RICHARD WILLIAMSON Country Walk...The Black Rabbit to South Stoke

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Just shows you how much wealth of beauty there is in West Sussex. I’ve never walked this route, yet it’s one of the best ever.

Stupendous scenery, the lovely Arun, TS Eliot poem on a gravestone, wild birds galore, and almost every step on the flat 3.1 miles (5kms) of circular tour making it easy for most, though there are several stiles. Parking by the river just next to the Black Rabbit pub and restaurant on byroad almost a mile northeast of Arundel, past the Wetlands and Wildfowl Centre, itself worth every penny on a visit. Track through the Black Rabbit car park to the Arun bank and so onwards around its serpentine curves to South Stoke.

There is a ribbon of reeds along the river which in spring will be the home for reed warblers, while sedge warblers will nest in the rushes.

Always a surprise on this vast waterway for the birder. We saw a spring of 36 teal which hurtled like rockets over our heads and then settled on the river. Then a team of mallard made their indelible print of long necks and wings as they rose into the famous sky over Arundel castle in the distance, then settled right next to us under the old willow trees. Absolute magic.

In autumn this is a well-known place for common sandpipers as they flit up and down the river. Eventually we reached South Stoke, the loveliest hamlet in the world, perched up on a hill surrounded by its old horse chestnuts, poplars, scots pines and holm oak.

At the farm bridge turn left to the churchyard where a seat allows rest and a look at this mainly Norman exterior. Newish gravestone southeast corner has quote from TS Eliot’s Four Quartets – ‘...there the dance is’. Inside church, the red brain marble tablet to Sir Hugh Cairns, who attended Lawrence of Arabia on his deathbed.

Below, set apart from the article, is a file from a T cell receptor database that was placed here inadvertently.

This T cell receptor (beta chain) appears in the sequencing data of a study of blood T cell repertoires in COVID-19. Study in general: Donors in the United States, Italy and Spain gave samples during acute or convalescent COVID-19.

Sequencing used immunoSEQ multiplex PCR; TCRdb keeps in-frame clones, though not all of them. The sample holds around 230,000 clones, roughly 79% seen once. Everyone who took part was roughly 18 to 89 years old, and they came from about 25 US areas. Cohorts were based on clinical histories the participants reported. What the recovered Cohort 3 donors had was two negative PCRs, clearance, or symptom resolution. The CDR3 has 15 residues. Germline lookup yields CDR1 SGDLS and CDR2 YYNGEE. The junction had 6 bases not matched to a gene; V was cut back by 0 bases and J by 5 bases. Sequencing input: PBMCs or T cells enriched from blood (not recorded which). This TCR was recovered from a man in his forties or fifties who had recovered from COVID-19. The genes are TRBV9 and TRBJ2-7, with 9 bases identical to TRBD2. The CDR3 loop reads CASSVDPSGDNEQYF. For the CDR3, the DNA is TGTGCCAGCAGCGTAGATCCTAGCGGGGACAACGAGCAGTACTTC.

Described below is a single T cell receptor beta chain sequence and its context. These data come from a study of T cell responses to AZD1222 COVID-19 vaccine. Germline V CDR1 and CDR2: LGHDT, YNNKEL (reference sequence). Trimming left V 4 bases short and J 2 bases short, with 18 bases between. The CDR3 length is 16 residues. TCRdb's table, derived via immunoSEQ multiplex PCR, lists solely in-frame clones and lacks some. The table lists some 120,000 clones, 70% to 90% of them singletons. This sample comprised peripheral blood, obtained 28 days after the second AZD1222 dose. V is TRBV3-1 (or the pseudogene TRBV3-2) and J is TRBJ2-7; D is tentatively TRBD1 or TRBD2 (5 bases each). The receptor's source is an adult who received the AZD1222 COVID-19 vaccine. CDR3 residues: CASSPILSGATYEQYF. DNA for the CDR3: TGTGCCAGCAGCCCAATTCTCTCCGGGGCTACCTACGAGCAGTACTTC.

Road out through hamlet to find blue arrow left downhill back to watermeadows between field maple hedges and wine-red stems of dewberry beneath. The meadow path continues south back to Offham.

The high bare downs to left with their coronet clumps of trees, the hanging woods to right with masses of hart’s tongue ferns hanging like green tongues especially around the chalk quarry. This wood was christened Foxes Oven in Georgian days – I imagine a hunt joke.

Ravens, buzzards, peregrines, kestrels, woodcock, siskins and nuthatches abound here among dozens of other species.

The path winds uphill into Offham and turn left onto the road, follow this through another magnificent display of green tongued ferns down to the old Alvis which on my visit was chatting – would you believe it – to a Morris Traveller as the Arun wound its way back again to the sea.